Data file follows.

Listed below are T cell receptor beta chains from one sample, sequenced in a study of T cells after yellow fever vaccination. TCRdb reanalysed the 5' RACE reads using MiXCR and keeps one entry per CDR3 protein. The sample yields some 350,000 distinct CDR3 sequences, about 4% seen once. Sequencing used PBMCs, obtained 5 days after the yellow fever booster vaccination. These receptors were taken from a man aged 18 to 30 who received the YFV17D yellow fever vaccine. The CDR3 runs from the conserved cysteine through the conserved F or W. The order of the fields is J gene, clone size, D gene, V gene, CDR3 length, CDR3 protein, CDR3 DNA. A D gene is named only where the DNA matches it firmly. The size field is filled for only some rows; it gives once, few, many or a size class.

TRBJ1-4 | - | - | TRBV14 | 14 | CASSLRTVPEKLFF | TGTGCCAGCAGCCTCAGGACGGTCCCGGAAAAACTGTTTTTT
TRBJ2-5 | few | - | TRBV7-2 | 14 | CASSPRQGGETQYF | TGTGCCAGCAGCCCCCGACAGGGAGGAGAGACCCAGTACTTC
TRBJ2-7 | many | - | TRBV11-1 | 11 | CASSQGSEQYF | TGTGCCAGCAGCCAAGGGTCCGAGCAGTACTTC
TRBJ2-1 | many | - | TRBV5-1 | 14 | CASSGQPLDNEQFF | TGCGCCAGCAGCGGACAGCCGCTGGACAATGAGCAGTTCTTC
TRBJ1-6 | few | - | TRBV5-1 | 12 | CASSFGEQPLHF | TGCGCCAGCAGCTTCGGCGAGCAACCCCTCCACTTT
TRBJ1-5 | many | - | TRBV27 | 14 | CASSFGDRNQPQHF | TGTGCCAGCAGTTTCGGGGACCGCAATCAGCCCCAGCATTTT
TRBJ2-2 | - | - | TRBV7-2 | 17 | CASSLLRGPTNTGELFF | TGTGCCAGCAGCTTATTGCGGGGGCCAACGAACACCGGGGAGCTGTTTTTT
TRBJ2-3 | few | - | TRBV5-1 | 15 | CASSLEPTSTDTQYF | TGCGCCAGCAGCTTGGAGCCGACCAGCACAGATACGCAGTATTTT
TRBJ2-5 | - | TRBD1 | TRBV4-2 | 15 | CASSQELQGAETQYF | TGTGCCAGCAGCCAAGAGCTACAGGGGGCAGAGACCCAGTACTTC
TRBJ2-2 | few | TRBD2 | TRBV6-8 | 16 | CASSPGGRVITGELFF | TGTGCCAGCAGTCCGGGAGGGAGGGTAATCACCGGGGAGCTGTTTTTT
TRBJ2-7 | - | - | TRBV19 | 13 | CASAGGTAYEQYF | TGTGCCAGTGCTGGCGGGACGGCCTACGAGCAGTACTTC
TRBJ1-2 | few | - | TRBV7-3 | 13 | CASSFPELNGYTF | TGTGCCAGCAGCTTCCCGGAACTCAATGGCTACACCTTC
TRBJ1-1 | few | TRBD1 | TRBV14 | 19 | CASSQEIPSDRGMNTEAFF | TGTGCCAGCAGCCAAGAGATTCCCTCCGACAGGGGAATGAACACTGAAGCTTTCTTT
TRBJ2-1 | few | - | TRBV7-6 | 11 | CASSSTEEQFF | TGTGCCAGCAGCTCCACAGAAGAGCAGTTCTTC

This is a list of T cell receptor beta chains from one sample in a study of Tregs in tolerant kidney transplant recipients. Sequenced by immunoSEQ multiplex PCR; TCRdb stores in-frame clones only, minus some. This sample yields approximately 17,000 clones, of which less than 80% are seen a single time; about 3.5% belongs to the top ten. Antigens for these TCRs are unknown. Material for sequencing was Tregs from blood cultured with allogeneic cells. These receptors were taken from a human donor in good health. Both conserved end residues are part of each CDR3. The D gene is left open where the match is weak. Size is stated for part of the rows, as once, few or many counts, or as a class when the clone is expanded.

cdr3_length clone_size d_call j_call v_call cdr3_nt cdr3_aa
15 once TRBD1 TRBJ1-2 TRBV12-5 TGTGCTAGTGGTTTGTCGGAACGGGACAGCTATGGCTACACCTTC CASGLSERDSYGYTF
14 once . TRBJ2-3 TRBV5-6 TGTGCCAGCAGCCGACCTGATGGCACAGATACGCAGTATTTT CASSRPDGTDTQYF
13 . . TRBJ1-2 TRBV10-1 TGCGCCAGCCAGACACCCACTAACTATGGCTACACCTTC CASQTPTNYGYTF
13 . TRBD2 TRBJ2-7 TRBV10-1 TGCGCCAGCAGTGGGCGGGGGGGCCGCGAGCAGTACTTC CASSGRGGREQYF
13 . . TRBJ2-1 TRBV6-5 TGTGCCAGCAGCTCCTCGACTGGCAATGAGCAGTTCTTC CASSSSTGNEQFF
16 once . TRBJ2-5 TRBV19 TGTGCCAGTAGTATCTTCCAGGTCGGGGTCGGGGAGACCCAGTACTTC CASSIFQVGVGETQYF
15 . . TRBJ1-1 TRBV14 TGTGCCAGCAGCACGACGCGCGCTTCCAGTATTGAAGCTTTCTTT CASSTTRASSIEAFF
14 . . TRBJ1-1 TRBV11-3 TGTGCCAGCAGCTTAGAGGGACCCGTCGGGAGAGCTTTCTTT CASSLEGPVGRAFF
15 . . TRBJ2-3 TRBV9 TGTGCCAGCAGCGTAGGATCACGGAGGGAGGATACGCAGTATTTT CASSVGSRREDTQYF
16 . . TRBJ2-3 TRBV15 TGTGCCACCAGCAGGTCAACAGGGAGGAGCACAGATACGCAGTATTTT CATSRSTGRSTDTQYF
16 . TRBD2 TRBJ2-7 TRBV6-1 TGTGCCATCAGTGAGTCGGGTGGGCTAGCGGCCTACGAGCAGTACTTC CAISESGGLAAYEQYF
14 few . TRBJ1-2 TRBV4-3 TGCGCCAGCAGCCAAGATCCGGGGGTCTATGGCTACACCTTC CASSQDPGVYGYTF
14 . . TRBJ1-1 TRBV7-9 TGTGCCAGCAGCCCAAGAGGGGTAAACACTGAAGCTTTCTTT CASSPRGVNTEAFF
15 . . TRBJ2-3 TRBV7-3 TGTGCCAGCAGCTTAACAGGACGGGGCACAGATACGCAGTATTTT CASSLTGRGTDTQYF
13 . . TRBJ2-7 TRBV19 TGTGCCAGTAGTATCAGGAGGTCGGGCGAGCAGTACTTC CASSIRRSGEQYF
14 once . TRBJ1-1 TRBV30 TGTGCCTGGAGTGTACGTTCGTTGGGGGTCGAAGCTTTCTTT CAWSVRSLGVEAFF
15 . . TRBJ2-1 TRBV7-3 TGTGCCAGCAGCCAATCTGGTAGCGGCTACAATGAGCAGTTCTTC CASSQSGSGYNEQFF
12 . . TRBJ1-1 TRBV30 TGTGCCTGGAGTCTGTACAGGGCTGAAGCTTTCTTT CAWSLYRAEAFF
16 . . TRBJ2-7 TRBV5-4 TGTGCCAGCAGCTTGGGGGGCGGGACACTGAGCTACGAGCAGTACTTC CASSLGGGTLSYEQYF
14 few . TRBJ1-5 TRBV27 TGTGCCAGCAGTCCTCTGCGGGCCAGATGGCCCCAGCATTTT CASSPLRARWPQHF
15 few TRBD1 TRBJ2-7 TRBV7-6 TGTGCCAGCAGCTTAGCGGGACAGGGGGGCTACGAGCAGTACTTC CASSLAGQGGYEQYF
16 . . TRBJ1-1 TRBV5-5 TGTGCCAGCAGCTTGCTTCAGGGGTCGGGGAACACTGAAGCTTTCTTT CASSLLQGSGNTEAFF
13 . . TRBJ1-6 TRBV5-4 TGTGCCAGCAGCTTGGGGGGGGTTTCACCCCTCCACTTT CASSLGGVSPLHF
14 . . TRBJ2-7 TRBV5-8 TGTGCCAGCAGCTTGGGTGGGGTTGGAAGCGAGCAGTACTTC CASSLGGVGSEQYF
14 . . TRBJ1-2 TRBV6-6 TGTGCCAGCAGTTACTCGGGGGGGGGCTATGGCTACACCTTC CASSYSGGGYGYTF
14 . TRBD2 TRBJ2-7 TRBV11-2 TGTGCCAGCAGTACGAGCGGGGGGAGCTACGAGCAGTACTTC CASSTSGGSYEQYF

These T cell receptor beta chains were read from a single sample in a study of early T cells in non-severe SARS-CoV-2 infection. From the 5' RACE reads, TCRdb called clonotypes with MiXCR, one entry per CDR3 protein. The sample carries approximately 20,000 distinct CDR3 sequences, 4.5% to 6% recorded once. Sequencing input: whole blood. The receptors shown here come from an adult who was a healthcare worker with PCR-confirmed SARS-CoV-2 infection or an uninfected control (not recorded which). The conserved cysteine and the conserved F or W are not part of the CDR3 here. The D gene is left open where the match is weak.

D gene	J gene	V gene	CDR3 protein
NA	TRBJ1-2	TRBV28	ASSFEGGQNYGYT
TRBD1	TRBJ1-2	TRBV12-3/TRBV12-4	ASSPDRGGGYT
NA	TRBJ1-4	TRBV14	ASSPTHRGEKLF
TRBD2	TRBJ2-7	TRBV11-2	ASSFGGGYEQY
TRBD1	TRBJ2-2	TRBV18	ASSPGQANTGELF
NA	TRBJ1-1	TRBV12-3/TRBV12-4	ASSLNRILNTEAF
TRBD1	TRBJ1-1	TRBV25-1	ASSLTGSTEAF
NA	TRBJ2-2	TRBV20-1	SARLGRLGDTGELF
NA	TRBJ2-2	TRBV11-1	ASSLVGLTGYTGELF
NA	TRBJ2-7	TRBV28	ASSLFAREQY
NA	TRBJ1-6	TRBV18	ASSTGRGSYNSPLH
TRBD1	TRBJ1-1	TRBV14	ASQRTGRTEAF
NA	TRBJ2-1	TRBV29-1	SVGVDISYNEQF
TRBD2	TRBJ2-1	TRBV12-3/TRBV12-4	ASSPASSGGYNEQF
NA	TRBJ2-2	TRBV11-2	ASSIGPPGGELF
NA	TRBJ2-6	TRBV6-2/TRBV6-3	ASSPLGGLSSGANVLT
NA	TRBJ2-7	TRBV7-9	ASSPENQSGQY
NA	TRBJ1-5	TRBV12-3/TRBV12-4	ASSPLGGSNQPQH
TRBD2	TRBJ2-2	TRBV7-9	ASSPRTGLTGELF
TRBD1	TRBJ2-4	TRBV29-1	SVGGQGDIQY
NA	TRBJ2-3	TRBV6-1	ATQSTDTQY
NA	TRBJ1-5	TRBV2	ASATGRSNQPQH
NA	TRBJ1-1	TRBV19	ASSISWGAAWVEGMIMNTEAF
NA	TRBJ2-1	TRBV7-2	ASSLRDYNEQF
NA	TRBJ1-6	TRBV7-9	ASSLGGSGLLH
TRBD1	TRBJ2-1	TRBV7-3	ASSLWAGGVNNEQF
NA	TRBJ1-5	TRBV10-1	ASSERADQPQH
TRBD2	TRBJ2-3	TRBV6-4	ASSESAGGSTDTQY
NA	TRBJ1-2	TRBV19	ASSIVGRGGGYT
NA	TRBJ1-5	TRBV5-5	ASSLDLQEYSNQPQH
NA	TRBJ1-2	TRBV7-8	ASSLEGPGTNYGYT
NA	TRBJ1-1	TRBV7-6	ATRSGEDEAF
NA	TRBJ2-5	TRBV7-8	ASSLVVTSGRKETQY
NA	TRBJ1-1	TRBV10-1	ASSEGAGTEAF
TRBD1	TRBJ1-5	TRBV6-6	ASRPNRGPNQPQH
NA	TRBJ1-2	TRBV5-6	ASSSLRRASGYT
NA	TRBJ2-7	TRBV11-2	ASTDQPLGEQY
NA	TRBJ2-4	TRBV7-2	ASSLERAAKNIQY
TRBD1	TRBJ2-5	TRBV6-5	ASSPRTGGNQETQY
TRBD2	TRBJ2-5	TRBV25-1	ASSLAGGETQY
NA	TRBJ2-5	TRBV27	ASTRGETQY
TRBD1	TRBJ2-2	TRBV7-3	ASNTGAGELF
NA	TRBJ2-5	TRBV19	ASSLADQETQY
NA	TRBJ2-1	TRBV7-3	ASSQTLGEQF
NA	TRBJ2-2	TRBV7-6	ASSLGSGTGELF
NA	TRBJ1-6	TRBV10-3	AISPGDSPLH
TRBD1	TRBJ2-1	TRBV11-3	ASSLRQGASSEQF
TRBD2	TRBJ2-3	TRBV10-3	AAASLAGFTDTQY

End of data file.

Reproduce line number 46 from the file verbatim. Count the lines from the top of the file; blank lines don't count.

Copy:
NA	TRBJ1-2	TRBV28	ASSFEGGQNYGYT